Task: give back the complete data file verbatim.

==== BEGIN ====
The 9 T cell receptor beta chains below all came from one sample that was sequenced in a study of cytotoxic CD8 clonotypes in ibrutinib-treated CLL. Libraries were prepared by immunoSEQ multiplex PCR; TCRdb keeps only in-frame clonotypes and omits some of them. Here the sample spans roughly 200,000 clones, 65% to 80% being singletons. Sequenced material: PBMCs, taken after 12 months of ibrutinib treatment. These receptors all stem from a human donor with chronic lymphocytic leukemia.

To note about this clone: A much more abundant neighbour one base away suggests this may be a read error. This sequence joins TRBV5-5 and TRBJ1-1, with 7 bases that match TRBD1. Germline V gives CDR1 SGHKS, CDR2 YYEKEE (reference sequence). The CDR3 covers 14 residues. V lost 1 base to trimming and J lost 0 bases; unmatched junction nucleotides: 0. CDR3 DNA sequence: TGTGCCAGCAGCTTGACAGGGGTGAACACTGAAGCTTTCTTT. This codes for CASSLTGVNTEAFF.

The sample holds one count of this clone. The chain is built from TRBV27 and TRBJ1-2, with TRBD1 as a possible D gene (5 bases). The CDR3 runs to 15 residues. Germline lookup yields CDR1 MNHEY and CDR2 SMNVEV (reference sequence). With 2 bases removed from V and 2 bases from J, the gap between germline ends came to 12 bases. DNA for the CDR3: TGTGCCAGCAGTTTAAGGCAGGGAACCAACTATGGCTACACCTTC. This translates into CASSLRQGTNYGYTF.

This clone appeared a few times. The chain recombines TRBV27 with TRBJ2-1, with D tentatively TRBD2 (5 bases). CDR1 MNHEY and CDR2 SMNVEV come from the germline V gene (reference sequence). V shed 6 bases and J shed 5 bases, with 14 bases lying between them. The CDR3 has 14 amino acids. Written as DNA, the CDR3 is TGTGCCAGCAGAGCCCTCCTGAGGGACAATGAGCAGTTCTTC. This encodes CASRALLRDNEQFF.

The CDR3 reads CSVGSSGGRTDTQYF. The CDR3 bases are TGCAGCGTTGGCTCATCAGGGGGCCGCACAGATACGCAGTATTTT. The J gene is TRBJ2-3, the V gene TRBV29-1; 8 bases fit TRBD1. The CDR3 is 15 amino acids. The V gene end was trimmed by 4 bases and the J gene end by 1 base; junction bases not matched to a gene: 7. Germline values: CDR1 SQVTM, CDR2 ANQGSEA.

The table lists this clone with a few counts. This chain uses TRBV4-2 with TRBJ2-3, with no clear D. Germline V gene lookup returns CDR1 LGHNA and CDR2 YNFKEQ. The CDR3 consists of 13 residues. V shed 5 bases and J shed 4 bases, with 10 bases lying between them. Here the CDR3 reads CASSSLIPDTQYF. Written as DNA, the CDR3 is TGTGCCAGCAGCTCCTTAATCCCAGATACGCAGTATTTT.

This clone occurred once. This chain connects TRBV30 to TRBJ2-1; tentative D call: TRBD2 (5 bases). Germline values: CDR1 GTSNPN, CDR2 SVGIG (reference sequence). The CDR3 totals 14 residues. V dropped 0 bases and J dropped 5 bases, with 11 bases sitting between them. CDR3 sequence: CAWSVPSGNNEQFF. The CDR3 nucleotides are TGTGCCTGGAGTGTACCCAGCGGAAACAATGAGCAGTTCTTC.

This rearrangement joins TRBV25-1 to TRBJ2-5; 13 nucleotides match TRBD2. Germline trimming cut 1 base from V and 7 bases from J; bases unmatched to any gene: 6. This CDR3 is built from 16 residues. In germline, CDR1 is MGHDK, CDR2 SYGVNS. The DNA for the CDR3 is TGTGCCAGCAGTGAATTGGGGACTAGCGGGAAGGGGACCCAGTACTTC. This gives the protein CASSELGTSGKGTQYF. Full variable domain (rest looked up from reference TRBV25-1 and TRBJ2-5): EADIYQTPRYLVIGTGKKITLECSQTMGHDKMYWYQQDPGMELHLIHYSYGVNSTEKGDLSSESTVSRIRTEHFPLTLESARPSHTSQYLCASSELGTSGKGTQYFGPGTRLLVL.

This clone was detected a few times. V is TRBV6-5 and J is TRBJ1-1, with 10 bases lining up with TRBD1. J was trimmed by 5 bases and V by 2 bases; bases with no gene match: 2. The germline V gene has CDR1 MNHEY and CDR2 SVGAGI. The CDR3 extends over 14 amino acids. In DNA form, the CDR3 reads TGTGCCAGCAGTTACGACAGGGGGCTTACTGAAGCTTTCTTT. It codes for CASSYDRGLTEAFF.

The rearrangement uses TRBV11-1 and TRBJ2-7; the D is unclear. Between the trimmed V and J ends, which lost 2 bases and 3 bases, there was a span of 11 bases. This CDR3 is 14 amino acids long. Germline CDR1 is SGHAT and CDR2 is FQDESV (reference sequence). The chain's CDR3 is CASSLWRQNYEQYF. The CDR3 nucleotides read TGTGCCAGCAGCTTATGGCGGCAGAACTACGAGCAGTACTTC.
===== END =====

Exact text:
The 9 T cell receptor beta chains below all came from one sample that was sequenced in a study of cytotoxic CD8 clonotypes in ibrutinib-treated CLL. Libraries were prepared by immunoSEQ multiplex PCR; TCRdb keeps only in-frame clonotypes and omits some of them. Here the sample spans roughly 200,000 clones, 65% to 80% being singletons. Sequenced material: PBMCs, taken after 12 months of ibrutinib treatment. These receptors all stem from a human donor with chronic lymphocytic leukemia.

To note about this clone: A much more abundant neighbour one base away suggests this may be a read error. This sequence joins TRBV5-5 and TRBJ1-1, with 7 bases that match TRBD1. Germline V gives CDR1 SGHKS, CDR2 YYEKEE (reference sequence). The CDR3 covers 14 residues. V lost 1 base to trimming and J lost 0 bases; unmatched junction nucleotides: 0. CDR3 DNA sequence: TGTGCCAGCAGCTTGACAGGGGTGAACACTGAAGCTTTCTTT. This codes for CASSLTGVNTEAFF.

The sample holds one count of this clone. The chain is built from TRBV27 and TRBJ1-2, with TRBD1 as a possible D gene (5 bases). The CDR3 runs to 15 residues. Germline lookup yields CDR1 MNHEY and CDR2 SMNVEV (reference sequence). With 2 bases removed from V and 2 bases from J, the gap between germline ends came to 12 bases. DNA for the CDR3: TGTGCCAGCAGTTTAAGGCAGGGAACCAACTATGGCTACACCTTC. This translates into CASSLRQGTNYGYTF.

This clone appeared a few times. The chain recombines TRBV27 with TRBJ2-1, with D tentatively TRBD2 (5 bases). CDR1 MNHEY and CDR2 SMNVEV come from the germline V gene (reference sequence). V shed 6 bases and J shed 5 bases, with 14 bases lying between them. The CDR3 has 14 amino acids. Written as DNA, the CDR3 is TGTGCCAGCAGAGCCCTCCTGAGGGACAATGAGCAGTTCTTC. This encodes CASRALLRDNEQFF.

The CDR3 reads CSVGSSGGRTDTQYF. The CDR3 bases are TGCAGCGTTGGCTCATCAGGGGGCCGCACAGATACGCAGTATTTT. The J gene is TRBJ2-3, the V gene TRBV29-1; 8 bases fit TRBD1. The CDR3 is 15 amino acids. The V gene end was trimmed by 4 bases and the J gene end by 1 base; junction bases not matched to a gene: 7. Germline values: CDR1 SQVTM, CDR2 ANQGSEA.

The table lists this clone with a few counts. This chain uses TRBV4-2 with TRBJ2-3, with no clear D. Germline V gene lookup returns CDR1 LGHNA and CDR2 YNFKEQ. The CDR3 consists of 13 residues. V shed 5 bases and J shed 4 bases, with 10 bases lying between them. Here the CDR3 reads CASSSLIPDTQYF. Written as DNA, the CDR3 is TGTGCCAGCAGCTCCTTAATCCCAGATACGCAGTATTTT.

This clone occurred once. This chain connects TRBV30 to TRBJ2-1; tentative D call: TRBD2 (5 bases). Germline values: CDR1 GTSNPN, CDR2 SVGIG (reference sequence). The CDR3 totals 14 residues. V dropped 0 bases and J dropped 5 bases, with 11 bases sitting between them. CDR3 sequence: CAWSVPSGNNEQFF. The CDR3 nucleotides are TGTGCCTGGAGTGTACCCAGCGGAAACAATGAGCAGTTCTTC.

This rearrangement joins TRBV25-1 to TRBJ2-5; 13 nucleotides match TRBD2. Germline trimming cut 1 base from V and 7 bases from J; bases unmatched to any gene: 6. This CDR3 is built from 16 residues. In germline, CDR1 is MGHDK, CDR2 SYGVNS. The DNA for the CDR3 is TGTGCCAGCAGTGAATTGGGGACTAGCGGGAAGGGGACCCAGTACTTC. This gives the protein CASSELGTSGKGTQYF. Full variable domain (rest looked up from reference TRBV25-1 and TRBJ2-5): EADIYQTPRYLVIGTGKKITLECSQTMGHDKMYWYQQDPGMELHLIHYSYGVNSTEKGDLSSESTVSRIRTEHFPLTLESARPSHTSQYLCASSELGTSGKGTQYFGPGTRLLVL.

This clone was detected a few times. V is TRBV6-5 and J is TRBJ1-1, with 10 bases lining up with TRBD1. J was trimmed by 5 bases and V by 2 bases; bases with no gene match: 2. The germline V gene has CDR1 MNHEY and CDR2 SVGAGI. The CDR3 extends over 14 amino acids. In DNA form, the CDR3 reads TGTGCCAGCAGTTACGACAGGGGGCTTACTGAAGCTTTCTTT. It codes for CASSYDRGLTEAFF.

The rearrangement uses TRBV11-1 and TRBJ2-7; the D is unclear. Between the trimmed V and J ends, which lost 2 bases and 3 bases, there was a span of 11 bases. This CDR3 is 14 amino acids long. Germline CDR1 is SGHAT and CDR2 is FQDESV (reference sequence). The chain's CDR3 is CASSLWRQNYEQYF. The CDR3 nucleotides read TGTGCCAGCAGCTTATGGCGGCAGAACTACGAGCAGTACTTC.